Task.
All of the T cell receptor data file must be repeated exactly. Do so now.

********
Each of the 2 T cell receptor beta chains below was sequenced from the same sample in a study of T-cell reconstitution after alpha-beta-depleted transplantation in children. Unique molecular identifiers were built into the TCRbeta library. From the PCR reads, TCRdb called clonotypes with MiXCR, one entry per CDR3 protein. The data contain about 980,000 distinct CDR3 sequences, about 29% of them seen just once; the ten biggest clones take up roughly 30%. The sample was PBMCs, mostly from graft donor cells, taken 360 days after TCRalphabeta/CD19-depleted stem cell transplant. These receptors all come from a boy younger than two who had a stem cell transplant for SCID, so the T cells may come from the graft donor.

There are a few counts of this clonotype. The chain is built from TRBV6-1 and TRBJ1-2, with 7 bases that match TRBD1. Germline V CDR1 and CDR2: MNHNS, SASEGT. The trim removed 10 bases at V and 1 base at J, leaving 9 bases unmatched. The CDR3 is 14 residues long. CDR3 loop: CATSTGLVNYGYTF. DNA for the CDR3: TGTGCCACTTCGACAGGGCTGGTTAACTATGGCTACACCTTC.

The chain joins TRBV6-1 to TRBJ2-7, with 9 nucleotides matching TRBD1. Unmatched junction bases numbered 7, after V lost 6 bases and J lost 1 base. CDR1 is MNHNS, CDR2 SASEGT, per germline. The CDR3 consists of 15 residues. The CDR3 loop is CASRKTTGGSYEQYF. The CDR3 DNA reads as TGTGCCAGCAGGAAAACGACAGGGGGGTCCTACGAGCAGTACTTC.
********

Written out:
Each of the 2 T cell receptor beta chains below was sequenced from the same sample in a study of T-cell reconstitution after alpha-beta-depleted transplantation in children. Unique molecular identifiers were built into the TCRbeta library. From the PCR reads, TCRdb called clonotypes with MiXCR, one entry per CDR3 protein. The data contain about 980,000 distinct CDR3 sequences, about 29% of them seen just once; the ten biggest clones take up roughly 30%. The sample was PBMCs, mostly from graft donor cells, taken 360 days after TCRalphabeta/CD19-depleted stem cell transplant. These receptors all come from a boy younger than two who had a stem cell transplant for SCID, so the T cells may come from the graft donor.

There are a few counts of this clonotype. The chain is built from TRBV6-1 and TRBJ1-2, with 7 bases that match TRBD1. Germline V CDR1 and CDR2: MNHNS, SASEGT. The trim removed 10 bases at V and 1 base at J, leaving 9 bases unmatched. The CDR3 is 14 residues long. CDR3 loop: CATSTGLVNYGYTF. DNA for the CDR3: TGTGCCACTTCGACAGGGCTGGTTAACTATGGCTACACCTTC.

The chain joins TRBV6-1 to TRBJ2-7, with 9 nucleotides matching TRBD1. Unmatched junction bases numbered 7, after V lost 6 bases and J lost 1 base. CDR1 is MNHNS, CDR2 SASEGT, per germline. The CDR3 consists of 15 residues. The CDR3 loop is CASRKTTGGSYEQYF. The CDR3 DNA reads as TGTGCCAGCAGGAAAACGACAGGGGGGTCCTACGAGCAGTACTTC.